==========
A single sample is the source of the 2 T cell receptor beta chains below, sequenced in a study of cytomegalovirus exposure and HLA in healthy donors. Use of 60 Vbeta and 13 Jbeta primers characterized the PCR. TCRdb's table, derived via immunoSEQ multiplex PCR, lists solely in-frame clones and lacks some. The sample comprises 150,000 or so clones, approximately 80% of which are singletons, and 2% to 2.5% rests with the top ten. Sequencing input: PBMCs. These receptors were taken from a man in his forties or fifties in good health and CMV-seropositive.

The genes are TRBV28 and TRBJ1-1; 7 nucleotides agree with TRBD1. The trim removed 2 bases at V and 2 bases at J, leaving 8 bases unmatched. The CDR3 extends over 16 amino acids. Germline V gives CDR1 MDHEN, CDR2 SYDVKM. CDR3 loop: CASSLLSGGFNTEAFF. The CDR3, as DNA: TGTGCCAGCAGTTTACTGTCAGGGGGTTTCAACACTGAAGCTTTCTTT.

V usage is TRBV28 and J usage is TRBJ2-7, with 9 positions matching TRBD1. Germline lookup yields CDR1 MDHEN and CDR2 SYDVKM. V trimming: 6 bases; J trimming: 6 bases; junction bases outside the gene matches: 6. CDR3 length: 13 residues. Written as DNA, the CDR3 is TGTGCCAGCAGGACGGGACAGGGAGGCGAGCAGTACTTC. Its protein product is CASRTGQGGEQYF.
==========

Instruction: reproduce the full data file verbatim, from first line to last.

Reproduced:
A single sample is the source of the 2 T cell receptor beta chains below, sequenced in a study of cytomegalovirus exposure and HLA in healthy donors. Use of 60 Vbeta and 13 Jbeta primers characterized the PCR. TCRdb's table, derived via immunoSEQ multiplex PCR, lists solely in-frame clones and lacks some. The sample comprises 150,000 or so clones, approximately 80% of which are singletons, and 2% to 2.5% rests with the top ten. Sequencing input: PBMCs. These receptors were taken from a man in his forties or fifties in good health and CMV-seropositive.

The genes are TRBV28 and TRBJ1-1; 7 nucleotides agree with TRBD1. The trim removed 2 bases at V and 2 bases at J, leaving 8 bases unmatched. The CDR3 extends over 16 amino acids. Germline V gives CDR1 MDHEN, CDR2 SYDVKM. CDR3 loop: CASSLLSGGFNTEAFF. The CDR3, as DNA: TGTGCCAGCAGTTTACTGTCAGGGGGTTTCAACACTGAAGCTTTCTTT.

V usage is TRBV28 and J usage is TRBJ2-7, with 9 positions matching TRBD1. Germline lookup yields CDR1 MDHEN and CDR2 SYDVKM. V trimming: 6 bases; J trimming: 6 bases; junction bases outside the gene matches: 6. CDR3 length: 13 residues. Written as DNA, the CDR3 is TGTGCCAGCAGGACGGGACAGGGAGGCGAGCAGTACTTC. Its protein product is CASRTGQGGEQYF.